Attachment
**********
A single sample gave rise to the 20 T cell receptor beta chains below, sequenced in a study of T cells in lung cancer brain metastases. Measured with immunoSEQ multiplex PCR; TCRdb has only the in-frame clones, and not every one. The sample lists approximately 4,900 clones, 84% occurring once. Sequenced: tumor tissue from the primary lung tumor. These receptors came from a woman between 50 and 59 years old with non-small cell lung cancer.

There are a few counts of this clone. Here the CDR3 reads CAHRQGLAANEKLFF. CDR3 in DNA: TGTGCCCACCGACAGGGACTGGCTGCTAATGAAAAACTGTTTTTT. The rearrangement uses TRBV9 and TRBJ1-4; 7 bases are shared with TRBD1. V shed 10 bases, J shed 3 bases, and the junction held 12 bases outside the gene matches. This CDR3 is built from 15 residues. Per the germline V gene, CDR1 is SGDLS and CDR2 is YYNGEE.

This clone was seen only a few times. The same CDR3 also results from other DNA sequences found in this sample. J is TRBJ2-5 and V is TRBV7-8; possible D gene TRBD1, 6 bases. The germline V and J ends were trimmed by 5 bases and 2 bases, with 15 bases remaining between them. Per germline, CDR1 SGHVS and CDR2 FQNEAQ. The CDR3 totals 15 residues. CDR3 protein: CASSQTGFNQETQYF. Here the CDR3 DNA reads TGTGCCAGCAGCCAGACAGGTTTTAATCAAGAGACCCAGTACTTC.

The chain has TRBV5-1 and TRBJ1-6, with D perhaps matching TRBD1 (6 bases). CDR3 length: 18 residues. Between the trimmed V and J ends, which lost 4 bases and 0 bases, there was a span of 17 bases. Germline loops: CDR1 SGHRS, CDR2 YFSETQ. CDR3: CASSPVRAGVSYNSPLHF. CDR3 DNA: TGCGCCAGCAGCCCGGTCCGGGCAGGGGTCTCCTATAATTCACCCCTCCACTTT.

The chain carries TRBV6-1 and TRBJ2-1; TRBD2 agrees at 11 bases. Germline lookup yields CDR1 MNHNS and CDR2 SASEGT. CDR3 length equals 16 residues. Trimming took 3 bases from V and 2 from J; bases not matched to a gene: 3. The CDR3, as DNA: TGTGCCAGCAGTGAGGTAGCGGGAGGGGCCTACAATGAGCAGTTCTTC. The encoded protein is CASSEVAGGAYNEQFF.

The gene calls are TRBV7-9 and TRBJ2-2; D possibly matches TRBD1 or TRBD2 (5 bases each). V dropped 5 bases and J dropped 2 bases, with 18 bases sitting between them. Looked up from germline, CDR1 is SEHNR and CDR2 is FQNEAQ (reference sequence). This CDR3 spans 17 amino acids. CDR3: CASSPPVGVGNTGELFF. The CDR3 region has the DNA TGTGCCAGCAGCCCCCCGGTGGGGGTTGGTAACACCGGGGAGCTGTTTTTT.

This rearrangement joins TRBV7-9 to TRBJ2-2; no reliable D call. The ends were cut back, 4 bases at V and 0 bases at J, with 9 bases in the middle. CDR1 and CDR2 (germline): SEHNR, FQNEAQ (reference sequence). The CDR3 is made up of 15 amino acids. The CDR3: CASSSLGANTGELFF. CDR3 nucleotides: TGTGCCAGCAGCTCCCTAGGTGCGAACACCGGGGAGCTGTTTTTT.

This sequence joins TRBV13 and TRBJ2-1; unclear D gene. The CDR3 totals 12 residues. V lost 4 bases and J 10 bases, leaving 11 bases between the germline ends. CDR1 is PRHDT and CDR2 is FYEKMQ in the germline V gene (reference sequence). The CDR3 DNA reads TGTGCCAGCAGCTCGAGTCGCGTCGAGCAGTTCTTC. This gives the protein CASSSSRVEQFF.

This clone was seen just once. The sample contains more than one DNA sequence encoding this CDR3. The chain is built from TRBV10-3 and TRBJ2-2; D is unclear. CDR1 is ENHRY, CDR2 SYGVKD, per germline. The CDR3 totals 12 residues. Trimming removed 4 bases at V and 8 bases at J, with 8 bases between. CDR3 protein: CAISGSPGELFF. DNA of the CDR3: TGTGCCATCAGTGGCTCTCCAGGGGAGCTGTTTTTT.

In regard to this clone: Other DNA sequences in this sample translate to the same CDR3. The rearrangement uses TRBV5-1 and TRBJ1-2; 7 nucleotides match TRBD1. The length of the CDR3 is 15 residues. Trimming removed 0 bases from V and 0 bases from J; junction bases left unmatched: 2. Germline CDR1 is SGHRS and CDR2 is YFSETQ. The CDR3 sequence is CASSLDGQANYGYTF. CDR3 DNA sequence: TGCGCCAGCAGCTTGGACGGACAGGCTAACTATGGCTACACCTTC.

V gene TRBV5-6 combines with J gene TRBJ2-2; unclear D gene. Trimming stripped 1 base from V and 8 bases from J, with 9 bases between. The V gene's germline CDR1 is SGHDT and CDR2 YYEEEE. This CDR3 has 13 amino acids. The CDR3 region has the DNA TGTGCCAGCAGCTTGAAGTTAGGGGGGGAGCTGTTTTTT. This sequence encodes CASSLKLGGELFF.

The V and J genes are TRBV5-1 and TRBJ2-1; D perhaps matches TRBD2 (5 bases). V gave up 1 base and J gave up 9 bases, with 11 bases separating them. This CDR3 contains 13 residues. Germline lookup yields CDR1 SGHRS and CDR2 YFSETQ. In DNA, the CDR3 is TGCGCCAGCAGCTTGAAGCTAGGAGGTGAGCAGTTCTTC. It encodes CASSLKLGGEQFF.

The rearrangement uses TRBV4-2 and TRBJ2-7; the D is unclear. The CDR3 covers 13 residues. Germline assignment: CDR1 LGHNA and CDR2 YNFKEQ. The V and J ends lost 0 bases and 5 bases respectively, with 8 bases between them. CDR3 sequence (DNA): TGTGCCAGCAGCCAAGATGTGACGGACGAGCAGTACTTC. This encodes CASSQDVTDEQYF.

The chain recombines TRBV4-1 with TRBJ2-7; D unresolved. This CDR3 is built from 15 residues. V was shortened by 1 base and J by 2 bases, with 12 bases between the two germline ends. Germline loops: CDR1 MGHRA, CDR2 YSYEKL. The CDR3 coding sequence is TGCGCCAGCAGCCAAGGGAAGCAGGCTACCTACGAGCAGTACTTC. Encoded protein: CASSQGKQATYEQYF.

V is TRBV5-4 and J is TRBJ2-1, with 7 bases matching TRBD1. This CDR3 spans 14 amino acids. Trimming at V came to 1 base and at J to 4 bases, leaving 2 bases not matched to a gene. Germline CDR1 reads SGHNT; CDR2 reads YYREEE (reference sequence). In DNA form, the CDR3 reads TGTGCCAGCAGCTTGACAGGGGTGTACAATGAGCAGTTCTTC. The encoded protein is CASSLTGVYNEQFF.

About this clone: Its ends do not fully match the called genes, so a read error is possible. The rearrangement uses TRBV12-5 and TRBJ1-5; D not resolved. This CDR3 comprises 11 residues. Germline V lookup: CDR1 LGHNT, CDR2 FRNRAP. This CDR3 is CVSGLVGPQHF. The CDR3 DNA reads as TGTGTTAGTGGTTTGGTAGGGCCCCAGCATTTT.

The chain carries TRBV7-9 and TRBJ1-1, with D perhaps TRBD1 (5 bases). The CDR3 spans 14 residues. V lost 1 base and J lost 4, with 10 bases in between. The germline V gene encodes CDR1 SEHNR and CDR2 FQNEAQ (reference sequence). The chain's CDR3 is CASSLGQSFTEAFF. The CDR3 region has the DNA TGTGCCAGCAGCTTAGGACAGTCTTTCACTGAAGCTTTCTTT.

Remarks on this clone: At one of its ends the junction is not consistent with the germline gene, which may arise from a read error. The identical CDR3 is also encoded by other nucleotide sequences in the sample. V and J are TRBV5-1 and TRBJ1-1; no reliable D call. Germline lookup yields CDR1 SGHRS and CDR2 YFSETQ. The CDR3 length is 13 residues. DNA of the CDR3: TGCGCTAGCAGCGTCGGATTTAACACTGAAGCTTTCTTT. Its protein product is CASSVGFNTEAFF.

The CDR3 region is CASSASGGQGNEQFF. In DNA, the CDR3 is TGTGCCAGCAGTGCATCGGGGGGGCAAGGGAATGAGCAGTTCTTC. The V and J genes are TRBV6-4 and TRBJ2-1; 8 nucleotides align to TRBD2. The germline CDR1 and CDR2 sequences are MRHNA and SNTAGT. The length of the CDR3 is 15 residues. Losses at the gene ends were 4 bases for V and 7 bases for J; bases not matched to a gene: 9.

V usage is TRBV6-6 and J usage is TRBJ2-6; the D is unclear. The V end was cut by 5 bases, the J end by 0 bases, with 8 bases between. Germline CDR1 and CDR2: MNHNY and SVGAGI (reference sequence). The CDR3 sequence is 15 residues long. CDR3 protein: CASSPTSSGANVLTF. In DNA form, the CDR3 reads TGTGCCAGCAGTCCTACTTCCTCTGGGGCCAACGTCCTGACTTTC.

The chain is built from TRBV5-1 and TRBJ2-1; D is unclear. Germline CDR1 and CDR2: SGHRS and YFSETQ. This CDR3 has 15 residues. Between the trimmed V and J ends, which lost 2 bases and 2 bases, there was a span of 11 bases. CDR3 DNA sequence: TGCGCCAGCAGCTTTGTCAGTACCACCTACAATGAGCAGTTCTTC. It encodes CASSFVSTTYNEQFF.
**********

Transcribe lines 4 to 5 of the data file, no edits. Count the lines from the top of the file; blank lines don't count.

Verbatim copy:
The chain has TRBV5-1 and TRBJ1-6, with D perhaps matching TRBD1 (6 bases). CDR3 length: 18 residues. Between the trimmed V and J ends, which lost 4 bases and 0 bases, there was a span of 17 bases. Germline loops: CDR1 SGHRS, CDR2 YFSETQ. CDR3: CASSPVRAGVSYNSPLHF. CDR3 DNA: TGCGCCAGCAGCCCGGTCCGGGCAGGGGTCTCCTATAATTCACCCCTCCACTTT.

The chain carries TRBV6-1 and TRBJ2-1; TRBD2 agrees at 11 bases. Germline lookup yields CDR1 MNHNS and CDR2 SASEGT. CDR3 length equals 16 residues. Trimming took 3 bases from V and 2 from J; bases not matched to a gene: 3. The CDR3, as DNA: TGTGCCAGCAGTGAGGTAGCGGGAGGGGCCTACAATGAGCAGTTCTTC. The encoded protein is CASSEVAGGAYNEQFF.